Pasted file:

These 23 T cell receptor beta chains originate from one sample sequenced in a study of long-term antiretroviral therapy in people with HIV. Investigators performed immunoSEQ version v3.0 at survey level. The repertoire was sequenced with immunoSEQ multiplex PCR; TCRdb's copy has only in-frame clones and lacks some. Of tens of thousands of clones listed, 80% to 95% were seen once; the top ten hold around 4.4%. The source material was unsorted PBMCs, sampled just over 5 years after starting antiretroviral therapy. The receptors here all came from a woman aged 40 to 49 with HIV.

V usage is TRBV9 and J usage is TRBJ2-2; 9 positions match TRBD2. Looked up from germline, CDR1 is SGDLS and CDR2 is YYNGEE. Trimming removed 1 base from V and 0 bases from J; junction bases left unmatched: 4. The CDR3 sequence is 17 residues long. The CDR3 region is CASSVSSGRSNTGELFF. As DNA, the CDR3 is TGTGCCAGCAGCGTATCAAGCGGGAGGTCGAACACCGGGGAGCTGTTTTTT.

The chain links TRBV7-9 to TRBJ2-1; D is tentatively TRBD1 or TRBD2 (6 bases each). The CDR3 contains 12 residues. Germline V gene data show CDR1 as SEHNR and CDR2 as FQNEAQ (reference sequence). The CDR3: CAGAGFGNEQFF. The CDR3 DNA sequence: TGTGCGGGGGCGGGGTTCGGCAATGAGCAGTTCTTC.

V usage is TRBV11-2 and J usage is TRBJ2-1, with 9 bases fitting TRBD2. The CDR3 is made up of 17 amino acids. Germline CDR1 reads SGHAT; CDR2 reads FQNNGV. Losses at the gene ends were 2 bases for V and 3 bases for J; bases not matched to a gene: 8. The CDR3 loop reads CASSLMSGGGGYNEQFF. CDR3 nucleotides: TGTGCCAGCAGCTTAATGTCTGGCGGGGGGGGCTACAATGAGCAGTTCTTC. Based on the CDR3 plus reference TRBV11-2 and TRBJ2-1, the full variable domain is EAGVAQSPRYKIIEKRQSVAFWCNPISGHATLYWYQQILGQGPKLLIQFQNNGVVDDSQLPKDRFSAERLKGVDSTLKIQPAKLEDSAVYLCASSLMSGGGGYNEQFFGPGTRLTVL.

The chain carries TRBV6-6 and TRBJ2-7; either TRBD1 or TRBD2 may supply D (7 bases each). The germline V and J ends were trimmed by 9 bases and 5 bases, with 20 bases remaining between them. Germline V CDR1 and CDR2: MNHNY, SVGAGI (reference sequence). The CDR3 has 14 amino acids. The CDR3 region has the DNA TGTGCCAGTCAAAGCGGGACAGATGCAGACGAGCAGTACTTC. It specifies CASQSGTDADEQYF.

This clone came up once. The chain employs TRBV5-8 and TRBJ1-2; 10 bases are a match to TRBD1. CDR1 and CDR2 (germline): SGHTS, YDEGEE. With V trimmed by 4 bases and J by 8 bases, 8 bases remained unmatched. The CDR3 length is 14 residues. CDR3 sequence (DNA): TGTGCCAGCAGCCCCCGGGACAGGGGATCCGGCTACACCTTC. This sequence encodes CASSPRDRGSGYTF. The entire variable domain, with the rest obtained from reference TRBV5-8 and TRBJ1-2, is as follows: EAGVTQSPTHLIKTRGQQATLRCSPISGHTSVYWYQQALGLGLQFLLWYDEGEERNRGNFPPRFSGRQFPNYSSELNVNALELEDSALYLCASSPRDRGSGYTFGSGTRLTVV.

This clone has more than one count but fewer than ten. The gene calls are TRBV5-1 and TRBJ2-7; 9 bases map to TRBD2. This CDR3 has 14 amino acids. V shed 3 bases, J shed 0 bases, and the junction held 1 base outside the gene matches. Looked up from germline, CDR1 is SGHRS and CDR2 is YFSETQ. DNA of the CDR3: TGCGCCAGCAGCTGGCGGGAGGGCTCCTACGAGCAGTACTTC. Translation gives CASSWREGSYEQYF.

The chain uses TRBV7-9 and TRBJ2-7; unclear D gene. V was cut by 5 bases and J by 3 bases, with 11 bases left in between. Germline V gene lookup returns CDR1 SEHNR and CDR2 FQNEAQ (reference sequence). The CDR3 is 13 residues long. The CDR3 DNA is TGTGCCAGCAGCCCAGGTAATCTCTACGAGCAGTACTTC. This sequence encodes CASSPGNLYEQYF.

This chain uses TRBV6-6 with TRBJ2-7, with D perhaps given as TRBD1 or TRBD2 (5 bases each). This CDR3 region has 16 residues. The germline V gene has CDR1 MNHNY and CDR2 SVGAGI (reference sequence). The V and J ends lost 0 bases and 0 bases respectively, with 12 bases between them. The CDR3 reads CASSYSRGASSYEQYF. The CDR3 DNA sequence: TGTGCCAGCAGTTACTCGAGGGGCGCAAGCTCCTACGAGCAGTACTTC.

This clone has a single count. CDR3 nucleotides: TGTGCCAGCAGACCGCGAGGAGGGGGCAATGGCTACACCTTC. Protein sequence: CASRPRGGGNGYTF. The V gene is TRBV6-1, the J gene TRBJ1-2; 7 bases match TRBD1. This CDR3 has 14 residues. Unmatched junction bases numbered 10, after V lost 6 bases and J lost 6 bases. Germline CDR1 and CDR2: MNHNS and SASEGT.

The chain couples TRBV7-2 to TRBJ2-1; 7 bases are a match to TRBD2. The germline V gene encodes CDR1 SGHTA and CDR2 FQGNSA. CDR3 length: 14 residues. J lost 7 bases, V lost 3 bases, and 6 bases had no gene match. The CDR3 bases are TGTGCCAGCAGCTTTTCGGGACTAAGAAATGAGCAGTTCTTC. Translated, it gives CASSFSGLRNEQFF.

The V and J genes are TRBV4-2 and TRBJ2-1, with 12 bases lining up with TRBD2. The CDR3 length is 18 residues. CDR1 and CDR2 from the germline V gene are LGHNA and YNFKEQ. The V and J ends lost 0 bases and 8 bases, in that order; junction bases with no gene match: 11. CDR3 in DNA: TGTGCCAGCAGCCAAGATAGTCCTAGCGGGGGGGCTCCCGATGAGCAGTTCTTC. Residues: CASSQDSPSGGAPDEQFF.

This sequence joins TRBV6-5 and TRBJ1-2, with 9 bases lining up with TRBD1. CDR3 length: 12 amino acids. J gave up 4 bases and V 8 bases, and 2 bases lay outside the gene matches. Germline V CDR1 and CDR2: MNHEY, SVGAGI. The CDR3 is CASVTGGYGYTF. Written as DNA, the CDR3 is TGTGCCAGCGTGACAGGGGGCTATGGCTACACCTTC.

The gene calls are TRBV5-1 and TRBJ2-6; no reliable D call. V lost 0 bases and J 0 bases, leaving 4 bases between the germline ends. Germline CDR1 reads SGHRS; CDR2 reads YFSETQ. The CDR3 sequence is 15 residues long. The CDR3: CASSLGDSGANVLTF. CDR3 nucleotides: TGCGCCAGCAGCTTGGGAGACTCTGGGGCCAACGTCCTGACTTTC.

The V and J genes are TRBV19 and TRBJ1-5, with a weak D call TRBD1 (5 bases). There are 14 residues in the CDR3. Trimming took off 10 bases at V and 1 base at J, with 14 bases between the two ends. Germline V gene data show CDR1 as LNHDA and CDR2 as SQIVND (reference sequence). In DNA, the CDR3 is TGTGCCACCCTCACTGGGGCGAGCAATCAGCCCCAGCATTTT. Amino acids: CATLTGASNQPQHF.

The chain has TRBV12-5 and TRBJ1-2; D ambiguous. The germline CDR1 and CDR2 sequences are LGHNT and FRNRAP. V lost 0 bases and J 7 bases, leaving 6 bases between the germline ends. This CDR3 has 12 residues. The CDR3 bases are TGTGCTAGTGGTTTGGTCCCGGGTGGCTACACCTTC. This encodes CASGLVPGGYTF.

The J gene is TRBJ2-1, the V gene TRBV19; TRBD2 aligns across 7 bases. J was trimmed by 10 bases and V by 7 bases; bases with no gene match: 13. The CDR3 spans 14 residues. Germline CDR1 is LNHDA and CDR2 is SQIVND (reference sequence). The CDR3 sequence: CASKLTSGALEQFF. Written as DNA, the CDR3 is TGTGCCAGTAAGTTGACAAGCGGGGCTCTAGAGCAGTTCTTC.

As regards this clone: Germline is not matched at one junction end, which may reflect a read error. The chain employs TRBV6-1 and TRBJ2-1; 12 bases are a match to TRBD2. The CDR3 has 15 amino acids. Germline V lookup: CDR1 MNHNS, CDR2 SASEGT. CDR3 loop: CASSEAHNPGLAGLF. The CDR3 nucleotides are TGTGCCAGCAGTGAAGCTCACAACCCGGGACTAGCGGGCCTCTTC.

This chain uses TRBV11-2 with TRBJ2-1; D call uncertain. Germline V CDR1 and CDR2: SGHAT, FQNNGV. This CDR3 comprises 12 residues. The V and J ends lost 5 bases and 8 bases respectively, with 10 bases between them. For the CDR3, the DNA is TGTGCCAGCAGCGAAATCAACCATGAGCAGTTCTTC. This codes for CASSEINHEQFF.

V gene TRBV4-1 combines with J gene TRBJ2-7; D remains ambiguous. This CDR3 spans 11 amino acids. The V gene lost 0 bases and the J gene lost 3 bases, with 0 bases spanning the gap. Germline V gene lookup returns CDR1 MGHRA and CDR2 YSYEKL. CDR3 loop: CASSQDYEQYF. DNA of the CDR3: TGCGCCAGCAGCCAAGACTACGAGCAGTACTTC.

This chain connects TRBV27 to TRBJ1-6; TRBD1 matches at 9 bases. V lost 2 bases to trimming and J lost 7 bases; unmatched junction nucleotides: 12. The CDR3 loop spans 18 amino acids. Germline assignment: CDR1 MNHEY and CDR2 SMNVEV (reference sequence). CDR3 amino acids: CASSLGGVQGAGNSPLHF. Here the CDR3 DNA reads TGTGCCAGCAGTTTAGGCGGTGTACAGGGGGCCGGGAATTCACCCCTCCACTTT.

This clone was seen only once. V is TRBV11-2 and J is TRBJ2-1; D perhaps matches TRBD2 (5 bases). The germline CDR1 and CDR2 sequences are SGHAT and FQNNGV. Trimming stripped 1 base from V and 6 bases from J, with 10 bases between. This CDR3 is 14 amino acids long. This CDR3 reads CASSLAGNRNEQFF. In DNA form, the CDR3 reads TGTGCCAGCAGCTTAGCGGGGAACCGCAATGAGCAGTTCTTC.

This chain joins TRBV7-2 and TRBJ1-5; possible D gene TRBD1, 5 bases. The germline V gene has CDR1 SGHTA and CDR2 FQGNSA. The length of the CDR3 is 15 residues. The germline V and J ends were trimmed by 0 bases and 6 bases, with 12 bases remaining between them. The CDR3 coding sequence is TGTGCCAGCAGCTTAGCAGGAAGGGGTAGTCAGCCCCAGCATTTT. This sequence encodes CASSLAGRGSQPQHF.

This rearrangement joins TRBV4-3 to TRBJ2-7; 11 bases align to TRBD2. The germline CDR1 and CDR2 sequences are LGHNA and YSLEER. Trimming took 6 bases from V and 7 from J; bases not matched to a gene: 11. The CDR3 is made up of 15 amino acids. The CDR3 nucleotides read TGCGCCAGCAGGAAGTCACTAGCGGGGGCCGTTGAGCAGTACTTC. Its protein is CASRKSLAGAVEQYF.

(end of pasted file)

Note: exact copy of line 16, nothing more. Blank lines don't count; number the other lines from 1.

The chain has TRBV12-5 and TRBJ1-2; D ambiguous. The germline CDR1 and CDR2 sequences are LGHNT and FRNRAP. V lost 0 bases and J 7 bases, leaving 6 bases between the germline ends. This CDR3 has 12 residues. The CDR3 bases are TGTGCTAGTGGTTTGGTCCCGGGTGGCTACACCTTC. This encodes CASGLVPGGYTF.